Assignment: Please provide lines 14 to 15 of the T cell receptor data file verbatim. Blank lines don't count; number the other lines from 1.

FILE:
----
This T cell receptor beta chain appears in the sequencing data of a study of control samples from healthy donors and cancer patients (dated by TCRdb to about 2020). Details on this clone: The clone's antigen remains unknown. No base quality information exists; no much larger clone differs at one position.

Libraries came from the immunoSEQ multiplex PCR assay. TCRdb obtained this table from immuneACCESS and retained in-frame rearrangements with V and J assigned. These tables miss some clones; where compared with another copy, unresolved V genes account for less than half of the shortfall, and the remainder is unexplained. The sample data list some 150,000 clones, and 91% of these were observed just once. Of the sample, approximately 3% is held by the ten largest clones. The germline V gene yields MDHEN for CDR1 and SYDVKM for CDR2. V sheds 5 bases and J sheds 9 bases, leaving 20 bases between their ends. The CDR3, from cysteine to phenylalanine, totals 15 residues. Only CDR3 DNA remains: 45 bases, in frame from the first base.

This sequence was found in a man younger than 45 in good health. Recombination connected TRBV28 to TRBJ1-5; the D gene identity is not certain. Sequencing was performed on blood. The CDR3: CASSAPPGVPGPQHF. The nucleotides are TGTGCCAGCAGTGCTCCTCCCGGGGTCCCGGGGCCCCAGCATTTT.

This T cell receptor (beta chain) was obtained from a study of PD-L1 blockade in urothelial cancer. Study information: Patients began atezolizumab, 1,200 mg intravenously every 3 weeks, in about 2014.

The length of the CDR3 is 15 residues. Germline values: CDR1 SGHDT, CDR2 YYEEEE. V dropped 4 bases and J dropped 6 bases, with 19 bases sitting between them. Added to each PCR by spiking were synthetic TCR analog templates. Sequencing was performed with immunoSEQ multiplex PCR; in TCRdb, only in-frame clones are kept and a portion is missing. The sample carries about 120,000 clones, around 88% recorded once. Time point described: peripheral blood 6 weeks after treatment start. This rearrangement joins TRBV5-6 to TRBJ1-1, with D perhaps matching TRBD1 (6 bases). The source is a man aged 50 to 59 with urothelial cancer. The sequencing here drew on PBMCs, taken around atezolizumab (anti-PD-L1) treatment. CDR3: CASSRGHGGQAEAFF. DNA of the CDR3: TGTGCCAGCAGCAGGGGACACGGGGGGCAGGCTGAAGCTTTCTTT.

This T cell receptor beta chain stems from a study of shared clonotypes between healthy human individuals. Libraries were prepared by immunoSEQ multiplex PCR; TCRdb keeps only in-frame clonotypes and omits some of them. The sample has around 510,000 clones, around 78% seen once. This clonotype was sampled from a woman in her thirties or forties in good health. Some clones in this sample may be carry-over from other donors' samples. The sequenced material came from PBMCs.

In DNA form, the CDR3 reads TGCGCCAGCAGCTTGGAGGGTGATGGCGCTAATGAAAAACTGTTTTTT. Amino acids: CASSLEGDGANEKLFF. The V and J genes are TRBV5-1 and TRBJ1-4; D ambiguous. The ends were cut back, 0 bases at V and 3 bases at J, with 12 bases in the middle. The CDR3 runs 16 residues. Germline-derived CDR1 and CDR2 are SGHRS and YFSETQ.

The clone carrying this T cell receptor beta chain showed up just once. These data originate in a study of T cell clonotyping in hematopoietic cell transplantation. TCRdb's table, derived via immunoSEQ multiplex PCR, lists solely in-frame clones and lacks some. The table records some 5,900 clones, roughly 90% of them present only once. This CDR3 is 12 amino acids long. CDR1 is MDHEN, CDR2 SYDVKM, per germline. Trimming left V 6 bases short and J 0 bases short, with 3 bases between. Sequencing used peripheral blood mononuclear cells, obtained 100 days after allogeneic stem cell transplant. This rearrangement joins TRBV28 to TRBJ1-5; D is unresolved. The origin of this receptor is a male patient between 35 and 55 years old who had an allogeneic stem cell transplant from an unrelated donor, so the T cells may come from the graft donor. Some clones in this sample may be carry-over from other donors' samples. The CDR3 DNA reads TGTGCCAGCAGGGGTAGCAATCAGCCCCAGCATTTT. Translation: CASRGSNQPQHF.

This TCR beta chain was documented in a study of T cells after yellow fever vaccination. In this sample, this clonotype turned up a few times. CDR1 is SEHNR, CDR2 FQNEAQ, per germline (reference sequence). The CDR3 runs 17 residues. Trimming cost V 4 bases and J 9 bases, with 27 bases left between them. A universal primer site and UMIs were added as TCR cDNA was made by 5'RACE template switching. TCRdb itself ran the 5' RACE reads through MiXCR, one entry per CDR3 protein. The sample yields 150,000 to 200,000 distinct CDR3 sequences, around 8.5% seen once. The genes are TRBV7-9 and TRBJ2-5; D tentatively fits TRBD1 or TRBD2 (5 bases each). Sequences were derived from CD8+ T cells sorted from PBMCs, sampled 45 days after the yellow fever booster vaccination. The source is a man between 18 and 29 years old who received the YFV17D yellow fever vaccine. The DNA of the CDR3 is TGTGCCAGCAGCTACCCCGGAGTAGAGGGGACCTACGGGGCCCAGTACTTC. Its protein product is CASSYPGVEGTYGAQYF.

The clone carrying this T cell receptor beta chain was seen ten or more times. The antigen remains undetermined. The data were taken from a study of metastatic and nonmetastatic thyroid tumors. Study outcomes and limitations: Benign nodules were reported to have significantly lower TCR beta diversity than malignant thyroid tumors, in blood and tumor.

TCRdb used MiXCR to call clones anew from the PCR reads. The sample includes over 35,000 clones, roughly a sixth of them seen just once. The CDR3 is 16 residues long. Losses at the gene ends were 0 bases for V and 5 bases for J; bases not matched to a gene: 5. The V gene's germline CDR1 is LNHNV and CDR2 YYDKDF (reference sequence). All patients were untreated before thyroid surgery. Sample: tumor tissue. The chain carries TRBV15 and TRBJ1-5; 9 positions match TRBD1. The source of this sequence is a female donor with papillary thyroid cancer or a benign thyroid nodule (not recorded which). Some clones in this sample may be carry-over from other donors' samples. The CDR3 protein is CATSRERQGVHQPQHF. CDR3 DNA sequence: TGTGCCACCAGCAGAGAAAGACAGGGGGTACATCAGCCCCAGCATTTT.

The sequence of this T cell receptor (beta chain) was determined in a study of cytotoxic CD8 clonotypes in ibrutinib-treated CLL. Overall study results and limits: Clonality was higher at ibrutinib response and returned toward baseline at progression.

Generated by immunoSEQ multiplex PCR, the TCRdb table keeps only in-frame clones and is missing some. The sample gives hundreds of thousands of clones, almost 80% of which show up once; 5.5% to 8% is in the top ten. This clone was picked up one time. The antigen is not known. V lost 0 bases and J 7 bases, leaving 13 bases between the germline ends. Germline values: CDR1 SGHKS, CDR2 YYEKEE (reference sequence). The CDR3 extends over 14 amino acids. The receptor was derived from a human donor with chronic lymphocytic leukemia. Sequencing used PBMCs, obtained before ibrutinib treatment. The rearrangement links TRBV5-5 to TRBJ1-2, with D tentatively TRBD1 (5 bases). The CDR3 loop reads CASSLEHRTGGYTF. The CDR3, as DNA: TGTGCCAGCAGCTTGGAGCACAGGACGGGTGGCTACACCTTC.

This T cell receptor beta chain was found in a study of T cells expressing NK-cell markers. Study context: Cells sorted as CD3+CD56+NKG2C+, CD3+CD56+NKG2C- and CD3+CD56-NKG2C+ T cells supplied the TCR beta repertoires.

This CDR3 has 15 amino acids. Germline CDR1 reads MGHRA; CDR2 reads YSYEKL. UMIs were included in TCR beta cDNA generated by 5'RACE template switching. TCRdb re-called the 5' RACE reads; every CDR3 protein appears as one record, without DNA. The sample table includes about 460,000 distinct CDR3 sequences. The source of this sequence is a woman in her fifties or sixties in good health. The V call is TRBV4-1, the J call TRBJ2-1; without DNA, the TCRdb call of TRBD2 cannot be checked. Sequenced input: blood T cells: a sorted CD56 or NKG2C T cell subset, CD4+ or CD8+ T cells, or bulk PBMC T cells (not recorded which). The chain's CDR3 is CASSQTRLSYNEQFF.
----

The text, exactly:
This T cell receptor beta chain was found in a study of T cells expressing NK-cell markers. Study context: Cells sorted as CD3+CD56+NKG2C+, CD3+CD56+NKG2C- and CD3+CD56-NKG2C+ T cells supplied the TCR beta repertoires.

This CDR3 has 15 amino acids. Germline CDR1 reads MGHRA; CDR2 reads YSYEKL. UMIs were included in TCR beta cDNA generated by 5'RACE template switching. TCRdb re-called the 5' RACE reads; every CDR3 protein appears as one record, without DNA. The sample table includes about 460,000 distinct CDR3 sequences. The source of this sequence is a woman in her fifties or sixties in good health. The V call is TRBV4-1, the J call TRBJ2-1; without DNA, the TCRdb call of TRBD2 cannot be checked. Sequenced input: blood T cells: a sorted CD56 or NKG2C T cell subset, CD4+ or CD8+ T cells, or bulk PBMC T cells (not recorded which). The chain's CDR3 is CASSQTRLSYNEQFF.